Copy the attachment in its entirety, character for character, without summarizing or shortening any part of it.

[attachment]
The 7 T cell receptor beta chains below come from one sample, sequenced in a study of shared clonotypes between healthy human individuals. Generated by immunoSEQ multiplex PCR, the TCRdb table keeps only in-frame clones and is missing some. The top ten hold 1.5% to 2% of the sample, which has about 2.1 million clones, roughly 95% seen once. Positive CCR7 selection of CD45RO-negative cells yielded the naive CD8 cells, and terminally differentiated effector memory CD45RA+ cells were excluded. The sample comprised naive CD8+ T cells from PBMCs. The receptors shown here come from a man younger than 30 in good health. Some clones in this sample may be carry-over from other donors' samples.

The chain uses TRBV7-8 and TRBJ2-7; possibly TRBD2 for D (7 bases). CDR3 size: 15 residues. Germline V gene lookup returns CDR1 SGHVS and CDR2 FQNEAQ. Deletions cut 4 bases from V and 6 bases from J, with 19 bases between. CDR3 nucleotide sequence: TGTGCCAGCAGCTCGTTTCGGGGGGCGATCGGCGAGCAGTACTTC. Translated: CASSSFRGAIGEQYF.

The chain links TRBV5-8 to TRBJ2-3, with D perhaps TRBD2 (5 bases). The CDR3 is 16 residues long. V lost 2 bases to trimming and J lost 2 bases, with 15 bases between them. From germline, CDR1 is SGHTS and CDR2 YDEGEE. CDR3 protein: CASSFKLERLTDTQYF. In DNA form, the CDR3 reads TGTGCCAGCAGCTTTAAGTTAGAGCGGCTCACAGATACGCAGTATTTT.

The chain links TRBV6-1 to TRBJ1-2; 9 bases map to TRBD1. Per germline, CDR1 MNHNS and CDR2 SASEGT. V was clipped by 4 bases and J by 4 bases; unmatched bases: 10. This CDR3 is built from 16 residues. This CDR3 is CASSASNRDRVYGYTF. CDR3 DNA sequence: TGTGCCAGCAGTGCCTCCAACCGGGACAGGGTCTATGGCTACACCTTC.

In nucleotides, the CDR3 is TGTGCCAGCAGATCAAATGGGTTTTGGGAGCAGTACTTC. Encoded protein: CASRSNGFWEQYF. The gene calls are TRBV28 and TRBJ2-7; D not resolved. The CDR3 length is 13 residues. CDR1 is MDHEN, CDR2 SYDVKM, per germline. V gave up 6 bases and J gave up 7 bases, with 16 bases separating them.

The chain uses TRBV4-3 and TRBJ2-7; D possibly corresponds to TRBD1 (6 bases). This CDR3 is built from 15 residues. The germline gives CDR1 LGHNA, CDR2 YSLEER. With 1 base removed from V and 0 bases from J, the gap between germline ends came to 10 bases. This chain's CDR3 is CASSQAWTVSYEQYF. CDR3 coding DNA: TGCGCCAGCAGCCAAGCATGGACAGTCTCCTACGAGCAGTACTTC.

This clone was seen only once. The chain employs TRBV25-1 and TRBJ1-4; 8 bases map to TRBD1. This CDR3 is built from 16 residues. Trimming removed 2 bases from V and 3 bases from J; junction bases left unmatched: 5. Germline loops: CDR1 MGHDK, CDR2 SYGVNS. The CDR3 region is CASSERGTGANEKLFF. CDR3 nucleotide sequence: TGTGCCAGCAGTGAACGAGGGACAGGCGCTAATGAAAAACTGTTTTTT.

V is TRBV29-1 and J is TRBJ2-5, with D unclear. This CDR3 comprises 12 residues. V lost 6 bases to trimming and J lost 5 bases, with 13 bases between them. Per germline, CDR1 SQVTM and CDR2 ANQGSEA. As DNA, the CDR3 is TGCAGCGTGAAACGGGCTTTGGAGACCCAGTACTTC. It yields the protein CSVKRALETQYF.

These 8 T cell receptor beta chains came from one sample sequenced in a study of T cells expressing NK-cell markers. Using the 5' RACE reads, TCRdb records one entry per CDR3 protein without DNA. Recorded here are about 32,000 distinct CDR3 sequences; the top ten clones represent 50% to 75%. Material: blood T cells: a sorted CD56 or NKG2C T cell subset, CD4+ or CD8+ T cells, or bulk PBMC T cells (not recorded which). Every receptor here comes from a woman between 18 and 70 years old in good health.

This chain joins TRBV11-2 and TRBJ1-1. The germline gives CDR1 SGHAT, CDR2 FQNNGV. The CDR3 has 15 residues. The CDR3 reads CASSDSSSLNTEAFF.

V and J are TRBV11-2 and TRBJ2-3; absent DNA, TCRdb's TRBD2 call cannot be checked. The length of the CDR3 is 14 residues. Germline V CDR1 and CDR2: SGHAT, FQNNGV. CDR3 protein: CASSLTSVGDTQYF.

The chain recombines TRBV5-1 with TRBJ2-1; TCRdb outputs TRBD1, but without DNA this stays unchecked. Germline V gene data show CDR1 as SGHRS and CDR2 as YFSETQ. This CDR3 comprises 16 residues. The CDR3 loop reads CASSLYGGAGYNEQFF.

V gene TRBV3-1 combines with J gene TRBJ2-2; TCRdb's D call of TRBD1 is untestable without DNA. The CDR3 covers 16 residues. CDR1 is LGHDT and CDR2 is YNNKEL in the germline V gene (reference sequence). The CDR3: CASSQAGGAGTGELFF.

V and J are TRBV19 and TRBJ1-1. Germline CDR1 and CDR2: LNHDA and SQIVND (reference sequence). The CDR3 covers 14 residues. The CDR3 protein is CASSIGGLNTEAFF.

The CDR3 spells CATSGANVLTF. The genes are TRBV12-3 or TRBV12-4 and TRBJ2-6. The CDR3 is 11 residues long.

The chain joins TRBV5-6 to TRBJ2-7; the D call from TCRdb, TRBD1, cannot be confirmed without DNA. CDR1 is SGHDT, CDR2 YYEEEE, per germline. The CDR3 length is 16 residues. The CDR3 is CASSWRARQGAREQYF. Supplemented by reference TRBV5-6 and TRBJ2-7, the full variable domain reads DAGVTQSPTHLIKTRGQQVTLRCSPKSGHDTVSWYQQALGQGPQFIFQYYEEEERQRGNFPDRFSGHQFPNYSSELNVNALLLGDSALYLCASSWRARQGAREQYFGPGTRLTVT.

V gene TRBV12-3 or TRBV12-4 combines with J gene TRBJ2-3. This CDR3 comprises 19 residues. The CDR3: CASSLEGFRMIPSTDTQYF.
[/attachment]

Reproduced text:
The 7 T cell receptor beta chains below come from one sample, sequenced in a study of shared clonotypes between healthy human individuals. Generated by immunoSEQ multiplex PCR, the TCRdb table keeps only in-frame clones and is missing some. The top ten hold 1.5% to 2% of the sample, which has about 2.1 million clones, roughly 95% seen once. Positive CCR7 selection of CD45RO-negative cells yielded the naive CD8 cells, and terminally differentiated effector memory CD45RA+ cells were excluded. The sample comprised naive CD8+ T cells from PBMCs. The receptors shown here come from a man younger than 30 in good health. Some clones in this sample may be carry-over from other donors' samples.

The chain uses TRBV7-8 and TRBJ2-7; possibly TRBD2 for D (7 bases). CDR3 size: 15 residues. Germline V gene lookup returns CDR1 SGHVS and CDR2 FQNEAQ. Deletions cut 4 bases from V and 6 bases from J, with 19 bases between. CDR3 nucleotide sequence: TGTGCCAGCAGCTCGTTTCGGGGGGCGATCGGCGAGCAGTACTTC. Translated: CASSSFRGAIGEQYF.

The chain links TRBV5-8 to TRBJ2-3, with D perhaps TRBD2 (5 bases). The CDR3 is 16 residues long. V lost 2 bases to trimming and J lost 2 bases, with 15 bases between them. From germline, CDR1 is SGHTS and CDR2 YDEGEE. CDR3 protein: CASSFKLERLTDTQYF. In DNA form, the CDR3 reads TGTGCCAGCAGCTTTAAGTTAGAGCGGCTCACAGATACGCAGTATTTT.

The chain links TRBV6-1 to TRBJ1-2; 9 bases map to TRBD1. Per germline, CDR1 MNHNS and CDR2 SASEGT. V was clipped by 4 bases and J by 4 bases; unmatched bases: 10. This CDR3 is built from 16 residues. This CDR3 is CASSASNRDRVYGYTF. CDR3 DNA sequence: TGTGCCAGCAGTGCCTCCAACCGGGACAGGGTCTATGGCTACACCTTC.

In nucleotides, the CDR3 is TGTGCCAGCAGATCAAATGGGTTTTGGGAGCAGTACTTC. Encoded protein: CASRSNGFWEQYF. The gene calls are TRBV28 and TRBJ2-7; D not resolved. The CDR3 length is 13 residues. CDR1 is MDHEN, CDR2 SYDVKM, per germline. V gave up 6 bases and J gave up 7 bases, with 16 bases separating them.

The chain uses TRBV4-3 and TRBJ2-7; D possibly corresponds to TRBD1 (6 bases). This CDR3 is built from 15 residues. The germline gives CDR1 LGHNA, CDR2 YSLEER. With 1 base removed from V and 0 bases from J, the gap between germline ends came to 10 bases. This chain's CDR3 is CASSQAWTVSYEQYF. CDR3 coding DNA: TGCGCCAGCAGCCAAGCATGGACAGTCTCCTACGAGCAGTACTTC.

This clone was seen only once. The chain employs TRBV25-1 and TRBJ1-4; 8 bases map to TRBD1. This CDR3 is built from 16 residues. Trimming removed 2 bases from V and 3 bases from J; junction bases left unmatched: 5. Germline loops: CDR1 MGHDK, CDR2 SYGVNS. The CDR3 region is CASSERGTGANEKLFF. CDR3 nucleotide sequence: TGTGCCAGCAGTGAACGAGGGACAGGCGCTAATGAAAAACTGTTTTTT.

V is TRBV29-1 and J is TRBJ2-5, with D unclear. This CDR3 comprises 12 residues. V lost 6 bases to trimming and J lost 5 bases, with 13 bases between them. Per germline, CDR1 SQVTM and CDR2 ANQGSEA. As DNA, the CDR3 is TGCAGCGTGAAACGGGCTTTGGAGACCCAGTACTTC. It yields the protein CSVKRALETQYF.

These 8 T cell receptor beta chains came from one sample sequenced in a study of T cells expressing NK-cell markers. Using the 5' RACE reads, TCRdb records one entry per CDR3 protein without DNA. Recorded here are about 32,000 distinct CDR3 sequences; the top ten clones represent 50% to 75%. Material: blood T cells: a sorted CD56 or NKG2C T cell subset, CD4+ or CD8+ T cells, or bulk PBMC T cells (not recorded which). Every receptor here comes from a woman between 18 and 70 years old in good health.

This chain joins TRBV11-2 and TRBJ1-1. The germline gives CDR1 SGHAT, CDR2 FQNNGV. The CDR3 has 15 residues. The CDR3 reads CASSDSSSLNTEAFF.

V and J are TRBV11-2 and TRBJ2-3; absent DNA, TCRdb's TRBD2 call cannot be checked. The length of the CDR3 is 14 residues. Germline V CDR1 and CDR2: SGHAT, FQNNGV. CDR3 protein: CASSLTSVGDTQYF.

The chain recombines TRBV5-1 with TRBJ2-1; TCRdb outputs TRBD1, but without DNA this stays unchecked. Germline V gene data show CDR1 as SGHRS and CDR2 as YFSETQ. This CDR3 comprises 16 residues. The CDR3 loop reads CASSLYGGAGYNEQFF.

V gene TRBV3-1 combines with J gene TRBJ2-2; TCRdb's D call of TRBD1 is untestable without DNA. The CDR3 covers 16 residues. CDR1 is LGHDT and CDR2 is YNNKEL in the germline V gene (reference sequence). The CDR3: CASSQAGGAGTGELFF.

V and J are TRBV19 and TRBJ1-1. Germline CDR1 and CDR2: LNHDA and SQIVND (reference sequence). The CDR3 covers 14 residues. The CDR3 protein is CASSIGGLNTEAFF.

The CDR3 spells CATSGANVLTF. The genes are TRBV12-3 or TRBV12-4 and TRBJ2-6. The CDR3 is 11 residues long.

The chain joins TRBV5-6 to TRBJ2-7; the D call from TCRdb, TRBD1, cannot be confirmed without DNA. CDR1 is SGHDT, CDR2 YYEEEE, per germline. The CDR3 length is 16 residues. The CDR3 is CASSWRARQGAREQYF. Supplemented by reference TRBV5-6 and TRBJ2-7, the full variable domain reads DAGVTQSPTHLIKTRGQQVTLRCSPKSGHDTVSWYQQALGQGPQFIFQYYEEEERQRGNFPDRFSGHQFPNYSSELNVNALLLGDSALYLCASSWRARQGAREQYFGPGTRLTVT.

V gene TRBV12-3 or TRBV12-4 combines with J gene TRBJ2-3. This CDR3 comprises 19 residues. The CDR3: CASSLEGFRMIPSTDTQYF.